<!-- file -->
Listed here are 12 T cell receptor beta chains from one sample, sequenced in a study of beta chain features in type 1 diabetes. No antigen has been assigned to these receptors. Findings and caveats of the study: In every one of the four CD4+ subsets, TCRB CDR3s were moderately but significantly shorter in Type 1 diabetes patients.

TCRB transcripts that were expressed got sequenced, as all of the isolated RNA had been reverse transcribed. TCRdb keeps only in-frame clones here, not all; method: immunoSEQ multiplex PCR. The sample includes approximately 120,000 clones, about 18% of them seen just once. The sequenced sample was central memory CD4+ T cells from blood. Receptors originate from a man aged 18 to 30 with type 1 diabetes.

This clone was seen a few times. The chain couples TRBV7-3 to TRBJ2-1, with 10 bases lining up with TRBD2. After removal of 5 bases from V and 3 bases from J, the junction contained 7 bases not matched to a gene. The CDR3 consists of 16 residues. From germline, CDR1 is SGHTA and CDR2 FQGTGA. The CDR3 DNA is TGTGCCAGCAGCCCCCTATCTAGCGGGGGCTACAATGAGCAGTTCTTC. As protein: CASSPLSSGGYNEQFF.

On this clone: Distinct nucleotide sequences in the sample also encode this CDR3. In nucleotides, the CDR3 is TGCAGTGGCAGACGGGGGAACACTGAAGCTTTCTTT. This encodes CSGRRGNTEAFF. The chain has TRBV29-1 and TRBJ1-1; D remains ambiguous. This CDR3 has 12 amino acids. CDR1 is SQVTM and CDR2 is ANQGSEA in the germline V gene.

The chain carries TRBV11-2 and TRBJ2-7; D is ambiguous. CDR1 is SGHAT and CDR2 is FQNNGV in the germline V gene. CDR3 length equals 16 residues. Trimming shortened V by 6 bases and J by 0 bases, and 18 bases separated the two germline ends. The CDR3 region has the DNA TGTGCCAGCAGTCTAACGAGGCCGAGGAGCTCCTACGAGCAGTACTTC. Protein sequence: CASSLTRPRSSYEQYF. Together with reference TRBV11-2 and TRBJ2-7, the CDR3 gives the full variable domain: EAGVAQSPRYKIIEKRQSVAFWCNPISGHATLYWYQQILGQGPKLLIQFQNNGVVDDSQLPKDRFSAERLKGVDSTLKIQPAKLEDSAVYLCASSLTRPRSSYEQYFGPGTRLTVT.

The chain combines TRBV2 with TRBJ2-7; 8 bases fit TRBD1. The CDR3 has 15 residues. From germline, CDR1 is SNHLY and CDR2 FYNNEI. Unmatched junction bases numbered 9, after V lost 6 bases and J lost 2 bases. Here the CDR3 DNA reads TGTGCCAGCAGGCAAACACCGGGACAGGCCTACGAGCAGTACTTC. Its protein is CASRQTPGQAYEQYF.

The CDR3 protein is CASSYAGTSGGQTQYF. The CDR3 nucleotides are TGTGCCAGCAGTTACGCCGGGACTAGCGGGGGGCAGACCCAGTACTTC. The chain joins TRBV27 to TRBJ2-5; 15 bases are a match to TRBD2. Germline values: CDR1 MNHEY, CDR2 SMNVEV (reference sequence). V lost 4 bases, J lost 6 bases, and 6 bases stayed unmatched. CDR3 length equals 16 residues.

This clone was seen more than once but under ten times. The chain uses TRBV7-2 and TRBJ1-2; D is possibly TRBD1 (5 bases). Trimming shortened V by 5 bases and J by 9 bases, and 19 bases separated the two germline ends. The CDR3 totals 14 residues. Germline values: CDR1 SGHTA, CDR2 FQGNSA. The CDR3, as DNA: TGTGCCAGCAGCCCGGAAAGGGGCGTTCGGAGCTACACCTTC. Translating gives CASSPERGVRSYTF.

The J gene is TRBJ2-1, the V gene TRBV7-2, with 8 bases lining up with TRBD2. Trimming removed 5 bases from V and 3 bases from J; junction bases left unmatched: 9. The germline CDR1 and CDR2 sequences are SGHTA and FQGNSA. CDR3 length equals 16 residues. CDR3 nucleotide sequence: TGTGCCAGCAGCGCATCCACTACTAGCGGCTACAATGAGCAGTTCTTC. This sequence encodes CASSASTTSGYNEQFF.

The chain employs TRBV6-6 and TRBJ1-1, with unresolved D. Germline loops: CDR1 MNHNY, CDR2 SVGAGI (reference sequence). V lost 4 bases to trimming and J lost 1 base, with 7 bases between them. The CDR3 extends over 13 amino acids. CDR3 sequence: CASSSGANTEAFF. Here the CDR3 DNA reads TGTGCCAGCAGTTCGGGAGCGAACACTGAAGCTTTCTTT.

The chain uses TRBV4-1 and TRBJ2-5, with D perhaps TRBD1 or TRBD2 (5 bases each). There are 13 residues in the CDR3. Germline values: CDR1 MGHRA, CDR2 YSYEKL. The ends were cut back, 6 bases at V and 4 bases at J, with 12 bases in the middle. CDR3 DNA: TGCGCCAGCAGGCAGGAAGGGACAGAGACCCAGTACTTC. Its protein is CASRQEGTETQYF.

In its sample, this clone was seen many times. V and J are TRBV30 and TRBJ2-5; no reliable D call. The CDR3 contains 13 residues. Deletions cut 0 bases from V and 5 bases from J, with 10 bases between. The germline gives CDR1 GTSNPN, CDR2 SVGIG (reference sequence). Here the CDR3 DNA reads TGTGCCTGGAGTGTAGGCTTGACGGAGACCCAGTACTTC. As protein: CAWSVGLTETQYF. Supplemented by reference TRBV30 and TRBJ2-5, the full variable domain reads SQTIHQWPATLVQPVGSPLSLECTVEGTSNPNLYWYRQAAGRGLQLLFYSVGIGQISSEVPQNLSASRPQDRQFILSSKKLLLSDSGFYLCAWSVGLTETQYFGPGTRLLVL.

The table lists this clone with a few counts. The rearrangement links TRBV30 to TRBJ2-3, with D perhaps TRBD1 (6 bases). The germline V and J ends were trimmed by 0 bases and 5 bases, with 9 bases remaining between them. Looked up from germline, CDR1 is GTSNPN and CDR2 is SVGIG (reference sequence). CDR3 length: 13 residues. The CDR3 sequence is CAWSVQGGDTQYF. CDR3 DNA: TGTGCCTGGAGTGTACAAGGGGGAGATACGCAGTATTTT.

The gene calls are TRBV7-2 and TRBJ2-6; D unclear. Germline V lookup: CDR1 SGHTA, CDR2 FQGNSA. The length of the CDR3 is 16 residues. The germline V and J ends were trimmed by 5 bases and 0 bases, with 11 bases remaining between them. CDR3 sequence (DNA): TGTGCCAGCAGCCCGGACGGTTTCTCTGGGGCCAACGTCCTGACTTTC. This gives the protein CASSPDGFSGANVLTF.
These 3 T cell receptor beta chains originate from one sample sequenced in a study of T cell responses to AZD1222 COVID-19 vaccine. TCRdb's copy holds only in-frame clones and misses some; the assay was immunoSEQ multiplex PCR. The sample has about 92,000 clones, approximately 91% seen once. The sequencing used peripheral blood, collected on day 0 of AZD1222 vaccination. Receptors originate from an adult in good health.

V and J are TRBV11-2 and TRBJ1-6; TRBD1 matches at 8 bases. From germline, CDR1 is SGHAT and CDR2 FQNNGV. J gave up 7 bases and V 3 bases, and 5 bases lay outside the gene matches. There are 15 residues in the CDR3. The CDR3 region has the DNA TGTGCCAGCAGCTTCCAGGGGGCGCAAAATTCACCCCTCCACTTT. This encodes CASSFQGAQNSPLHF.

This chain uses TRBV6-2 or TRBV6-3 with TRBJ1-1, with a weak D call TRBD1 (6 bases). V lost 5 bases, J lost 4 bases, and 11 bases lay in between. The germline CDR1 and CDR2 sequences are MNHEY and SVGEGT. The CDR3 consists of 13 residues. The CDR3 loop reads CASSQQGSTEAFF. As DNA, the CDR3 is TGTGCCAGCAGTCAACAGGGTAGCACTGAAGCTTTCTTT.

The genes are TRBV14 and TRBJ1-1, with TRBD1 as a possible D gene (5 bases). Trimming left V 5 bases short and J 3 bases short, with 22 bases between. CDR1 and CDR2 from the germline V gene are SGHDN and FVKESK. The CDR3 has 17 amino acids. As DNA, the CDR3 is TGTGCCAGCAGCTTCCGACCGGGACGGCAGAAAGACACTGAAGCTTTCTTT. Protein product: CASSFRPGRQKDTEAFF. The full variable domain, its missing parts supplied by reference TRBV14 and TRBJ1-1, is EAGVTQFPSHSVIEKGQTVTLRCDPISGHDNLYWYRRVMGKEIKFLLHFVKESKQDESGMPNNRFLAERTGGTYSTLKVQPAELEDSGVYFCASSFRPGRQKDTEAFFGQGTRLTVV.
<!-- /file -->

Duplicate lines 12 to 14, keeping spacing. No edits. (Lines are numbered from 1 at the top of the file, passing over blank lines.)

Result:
In its sample, this clone was seen many times. V and J are TRBV30 and TRBJ2-5; no reliable D call. The CDR3 contains 13 residues. Deletions cut 0 bases from V and 5 bases from J, with 10 bases between. The germline gives CDR1 GTSNPN, CDR2 SVGIG (reference sequence). Here the CDR3 DNA reads TGTGCCTGGAGTGTAGGCTTGACGGAGACCCAGTACTTC. As protein: CAWSVGLTETQYF. Supplemented by reference TRBV30 and TRBJ2-5, the full variable domain reads SQTIHQWPATLVQPVGSPLSLECTVEGTSNPNLYWYRQAAGRGLQLLFYSVGIGQISSEVPQNLSASRPQDRQFILSSKKLLLSDSGFYLCAWSVGLTETQYFGPGTRLLVL.

The table lists this clone with a few counts. The rearrangement links TRBV30 to TRBJ2-3, with D perhaps TRBD1 (6 bases). The germline V and J ends were trimmed by 0 bases and 5 bases, with 9 bases remaining between them. Looked up from germline, CDR1 is GTSNPN and CDR2 is SVGIG (reference sequence). CDR3 length: 13 residues. The CDR3 sequence is CAWSVQGGDTQYF. CDR3 DNA: TGTGCCTGGAGTGTACAAGGGGGAGATACGCAGTATTTT.

The gene calls are TRBV7-2 and TRBJ2-6; D unclear. Germline V lookup: CDR1 SGHTA, CDR2 FQGNSA. The length of the CDR3 is 16 residues. The germline V and J ends were trimmed by 5 bases and 0 bases, with 11 bases remaining between them. CDR3 sequence (DNA): TGTGCCAGCAGCCCGGACGGTTTCTCTGGGGCCAACGTCCTGACTTTC. This gives the protein CASSPDGFSGANVLTF.